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True, production has begun on Avengers: Infinity War but it’s not too late to work in some kind of bone to throw to the fans. Some kind of gesture would appease the legion of geeks out there who dream of seeing a true interconnected film and TV universe.

Lewis T. Grove

DCEU Woes & Growing Pains

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We all just learned that The Flash, the big-screen version of the Scarlet Speedster, has gone back to a page one rewrite over at Warner Bros. OK, this is not good for the DC Extended Universe (DCEU).

This latest mishap with Warner Bros/DC is now fermenting the common thought that the DCEU is veering out of control. To date, the film studio has released three films in the DCEU and all of them have received mixed reactions to outright hostility from fans and critics. Box office-wise, Man of Steel, Batman v Superman: Dawn of Justice and Suicide Squad have done well, but they haven’t exactly taken the world by storm unlike their competitors Marvel Studios.

All three films weren’t complete turds, in fact, they have many admirable traits. IMHO Man of Steel is a misunderstood classic while Suicide Squad introduced us to many memorable anti-heroes like Harley Quinn and Deadshot. But to say that they have been controversial is an understatement.

Now comes rumors that this year’s Justice League and even Wonder Woman are considered to be unfixable messes. Sure, these could just be nasty rumblings from nervous executives, but it leads us to wonder if it’s time for Warner Bros. and DC to start panicking. Hell, they could all be quivering already for all we know.

The sad part is that these developments are truly shameful because it’s a disservice to the wonderful DC Comics characters and their fans. Many of them must be rightfully rankled that Marvel Studios’ Marvel Cinematic Universe (MCU) and even the Fox X-Men films are for the most part well received. These woes do not mean that DC’s superheroes are inferior to Marvel’s, it’s just that the films these days are being mismanaged. It’s frustrating because the potential is there for some exceptionally classic films.

justice-league-oneThis doesn’t mean that all hope is lost. At least with The Flash, Warner Bros./DC, at least, knew something must have been wrong with the script and instead of just plowing ahead, decided to start over. In the long run this could mean we’ll get a quality film, but don’t get your hopes up that The Flash will premiere in 2018. No, get your Flash fix from the excellent TV show that is still airing. Now, the problem is that too many people have felt burned with the uneven Batman v Superman: Dawn of Justice and Suicide Squad. Then add to that the fear that Justice League may turn out badly and now all hopes are turning to Wonder Woman for being the film that knocks it out of the park for the DCEU. If neither film can deliver, then expect to see a radical shake up over at the film studio over how these films are made.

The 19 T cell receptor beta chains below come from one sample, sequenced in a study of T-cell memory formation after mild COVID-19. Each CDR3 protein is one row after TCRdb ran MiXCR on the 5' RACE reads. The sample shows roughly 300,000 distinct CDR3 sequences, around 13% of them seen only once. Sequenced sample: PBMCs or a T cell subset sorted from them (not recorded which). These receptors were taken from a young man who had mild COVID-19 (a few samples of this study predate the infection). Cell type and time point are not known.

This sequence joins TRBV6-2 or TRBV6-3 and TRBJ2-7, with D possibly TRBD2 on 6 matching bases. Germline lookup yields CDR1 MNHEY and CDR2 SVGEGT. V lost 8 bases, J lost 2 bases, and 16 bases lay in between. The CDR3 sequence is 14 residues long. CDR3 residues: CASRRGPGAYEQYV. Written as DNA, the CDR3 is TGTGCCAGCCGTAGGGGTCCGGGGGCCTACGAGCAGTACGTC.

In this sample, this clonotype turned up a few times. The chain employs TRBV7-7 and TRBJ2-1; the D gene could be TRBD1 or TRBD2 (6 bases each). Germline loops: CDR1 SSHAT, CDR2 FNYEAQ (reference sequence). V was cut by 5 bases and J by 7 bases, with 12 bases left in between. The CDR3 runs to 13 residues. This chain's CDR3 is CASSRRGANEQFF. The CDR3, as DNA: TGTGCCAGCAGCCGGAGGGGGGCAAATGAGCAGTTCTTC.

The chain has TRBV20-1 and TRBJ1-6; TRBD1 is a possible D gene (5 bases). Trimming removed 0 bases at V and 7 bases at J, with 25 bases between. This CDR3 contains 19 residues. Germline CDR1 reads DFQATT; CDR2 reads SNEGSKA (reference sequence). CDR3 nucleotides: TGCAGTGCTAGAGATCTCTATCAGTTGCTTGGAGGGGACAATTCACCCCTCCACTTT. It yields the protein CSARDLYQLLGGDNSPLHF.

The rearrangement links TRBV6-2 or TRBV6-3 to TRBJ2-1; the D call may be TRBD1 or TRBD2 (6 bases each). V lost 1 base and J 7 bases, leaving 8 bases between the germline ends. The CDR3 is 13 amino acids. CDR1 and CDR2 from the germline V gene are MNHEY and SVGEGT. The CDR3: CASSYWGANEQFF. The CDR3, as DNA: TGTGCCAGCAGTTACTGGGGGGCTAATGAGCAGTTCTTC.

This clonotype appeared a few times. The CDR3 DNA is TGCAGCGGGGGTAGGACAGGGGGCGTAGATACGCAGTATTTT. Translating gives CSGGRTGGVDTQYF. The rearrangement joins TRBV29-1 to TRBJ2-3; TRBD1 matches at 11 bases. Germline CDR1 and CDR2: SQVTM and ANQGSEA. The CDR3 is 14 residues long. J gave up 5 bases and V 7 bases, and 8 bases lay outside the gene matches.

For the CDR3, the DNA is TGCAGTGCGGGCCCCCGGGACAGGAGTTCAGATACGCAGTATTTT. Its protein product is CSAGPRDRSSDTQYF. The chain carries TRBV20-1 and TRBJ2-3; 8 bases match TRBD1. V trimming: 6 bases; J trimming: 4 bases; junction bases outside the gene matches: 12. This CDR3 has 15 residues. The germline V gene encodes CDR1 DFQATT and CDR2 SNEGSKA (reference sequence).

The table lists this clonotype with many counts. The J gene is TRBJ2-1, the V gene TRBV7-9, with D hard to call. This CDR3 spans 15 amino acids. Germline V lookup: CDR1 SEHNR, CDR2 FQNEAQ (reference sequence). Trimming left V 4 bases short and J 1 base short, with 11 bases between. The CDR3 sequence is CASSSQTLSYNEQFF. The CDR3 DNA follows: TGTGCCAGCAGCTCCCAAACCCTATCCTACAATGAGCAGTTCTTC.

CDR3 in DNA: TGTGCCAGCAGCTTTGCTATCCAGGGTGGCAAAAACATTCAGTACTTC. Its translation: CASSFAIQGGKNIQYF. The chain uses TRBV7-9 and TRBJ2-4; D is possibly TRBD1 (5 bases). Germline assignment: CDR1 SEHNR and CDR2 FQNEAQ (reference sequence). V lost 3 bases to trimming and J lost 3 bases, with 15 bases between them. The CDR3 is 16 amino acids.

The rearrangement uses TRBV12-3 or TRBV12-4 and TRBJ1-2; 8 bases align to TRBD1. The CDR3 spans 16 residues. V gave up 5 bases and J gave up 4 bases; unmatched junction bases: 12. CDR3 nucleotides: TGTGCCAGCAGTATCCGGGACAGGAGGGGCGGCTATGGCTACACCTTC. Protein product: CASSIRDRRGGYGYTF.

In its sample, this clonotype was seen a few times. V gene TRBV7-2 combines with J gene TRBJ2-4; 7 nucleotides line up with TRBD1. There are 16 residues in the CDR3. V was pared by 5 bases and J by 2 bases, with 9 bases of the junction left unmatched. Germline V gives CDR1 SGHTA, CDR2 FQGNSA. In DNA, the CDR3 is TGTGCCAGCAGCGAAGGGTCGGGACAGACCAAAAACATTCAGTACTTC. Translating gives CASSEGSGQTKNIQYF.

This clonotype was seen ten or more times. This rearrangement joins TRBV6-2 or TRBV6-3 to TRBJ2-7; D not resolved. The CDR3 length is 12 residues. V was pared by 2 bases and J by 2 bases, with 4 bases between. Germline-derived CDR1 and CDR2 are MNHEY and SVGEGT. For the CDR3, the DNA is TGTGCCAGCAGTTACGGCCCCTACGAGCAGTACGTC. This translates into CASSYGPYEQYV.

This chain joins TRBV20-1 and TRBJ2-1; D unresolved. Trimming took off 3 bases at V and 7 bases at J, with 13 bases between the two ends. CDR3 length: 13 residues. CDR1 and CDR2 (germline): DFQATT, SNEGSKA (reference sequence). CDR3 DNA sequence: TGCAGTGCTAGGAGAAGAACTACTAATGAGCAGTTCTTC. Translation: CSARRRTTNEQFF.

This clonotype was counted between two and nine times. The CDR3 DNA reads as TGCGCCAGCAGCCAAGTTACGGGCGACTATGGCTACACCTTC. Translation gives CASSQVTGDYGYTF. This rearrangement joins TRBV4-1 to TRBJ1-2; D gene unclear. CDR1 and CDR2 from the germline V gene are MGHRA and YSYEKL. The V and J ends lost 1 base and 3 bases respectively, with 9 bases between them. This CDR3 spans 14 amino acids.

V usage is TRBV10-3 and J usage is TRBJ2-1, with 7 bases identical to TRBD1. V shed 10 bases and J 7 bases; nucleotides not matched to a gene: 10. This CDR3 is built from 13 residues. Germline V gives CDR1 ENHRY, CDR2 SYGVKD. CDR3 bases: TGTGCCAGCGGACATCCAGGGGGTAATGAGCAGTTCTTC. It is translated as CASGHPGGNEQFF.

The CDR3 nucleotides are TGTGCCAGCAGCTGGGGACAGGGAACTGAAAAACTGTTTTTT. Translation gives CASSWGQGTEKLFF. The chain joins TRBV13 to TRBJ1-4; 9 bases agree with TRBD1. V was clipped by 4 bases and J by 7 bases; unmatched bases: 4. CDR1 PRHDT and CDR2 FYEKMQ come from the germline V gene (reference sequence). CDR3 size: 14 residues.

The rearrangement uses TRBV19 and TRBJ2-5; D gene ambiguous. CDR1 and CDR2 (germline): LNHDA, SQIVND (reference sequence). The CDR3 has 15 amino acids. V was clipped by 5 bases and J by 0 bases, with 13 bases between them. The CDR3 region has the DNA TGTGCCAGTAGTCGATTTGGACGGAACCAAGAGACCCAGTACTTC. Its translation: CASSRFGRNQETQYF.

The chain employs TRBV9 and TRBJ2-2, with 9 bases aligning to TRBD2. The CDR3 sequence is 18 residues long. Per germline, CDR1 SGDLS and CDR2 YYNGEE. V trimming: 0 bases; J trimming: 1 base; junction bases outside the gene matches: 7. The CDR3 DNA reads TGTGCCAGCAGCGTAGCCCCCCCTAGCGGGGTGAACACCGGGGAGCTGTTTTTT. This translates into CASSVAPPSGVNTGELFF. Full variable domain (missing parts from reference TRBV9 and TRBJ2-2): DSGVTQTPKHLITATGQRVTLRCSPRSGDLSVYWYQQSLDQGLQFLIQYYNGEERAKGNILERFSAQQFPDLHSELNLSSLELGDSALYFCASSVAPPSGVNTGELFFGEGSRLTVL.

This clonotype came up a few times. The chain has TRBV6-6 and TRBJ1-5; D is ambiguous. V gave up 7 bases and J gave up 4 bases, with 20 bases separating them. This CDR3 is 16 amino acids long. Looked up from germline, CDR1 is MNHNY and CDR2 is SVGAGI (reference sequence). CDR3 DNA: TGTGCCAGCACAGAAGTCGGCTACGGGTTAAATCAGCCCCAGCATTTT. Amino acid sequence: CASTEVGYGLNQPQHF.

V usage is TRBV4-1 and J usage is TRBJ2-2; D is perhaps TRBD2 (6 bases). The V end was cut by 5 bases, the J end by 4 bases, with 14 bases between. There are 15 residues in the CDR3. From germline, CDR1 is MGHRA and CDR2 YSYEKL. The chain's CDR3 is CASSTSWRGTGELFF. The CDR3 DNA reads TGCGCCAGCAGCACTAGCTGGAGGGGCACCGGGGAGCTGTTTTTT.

The obvious problem is that there are too many cooks in the the DCEU kitchen and no clear boss who can provide a strong hand in the films’ direction. Basically, Warner Bros. needs their version of Kevin Feige, the mastermind behind the MCU’s success. Sure they recently appointed Geoff Johns to run the DCEU, but it’s too early to tell if he will have a positive impact. What if he fails?The good news is that the film studio probably does have their own Feige and that person is Greg Berlanti, who is responsible for the success of DC’s television efforts. Arrow, The Flash, Legends of Tomorrow and Supergirl are all successful, well-regarded TV shows that have a lot of energy and stay mostly faithful to the superheroes’ roots. Berlanti has skillfully interwoven a shared universe that isn’t clunky or convoluted and encourages viewers to sample all the shows. The DC shows are actually better than some of Marvel’s MCU TV shows like Agents of S.H.I.E.L.D. because they are more lively and explore the full potential of their stories and characters.

Another thing to remember is that it is still early for the DCEU. There have only been three films and if memory serves us correctly at the same point with the MCU they had their share of growing pains. When there were only three films in the MCU, it wasn’t certain if the MCU could have succeeded. Those films happened to be Iron Man, The Incredible Hulk and Iron Man 2. Only the first Iron Man film was well received but all was forgiven with the later films. The same situation could happen with the DCEU, so patience is called for and better management at the studio. For instance, stop making all these announcements (like Dwayne “the Rock” Johnson will play Black Adam) before the films are ready. Another thing is to slow down and stop trying to compete with the MCU. Marvel Studios carefully crafted their shared universe and the payoff was and continues to be huge. That is the lesson that Warner Bros. should take; slow and steady will yield higher rewards.

UPDATE: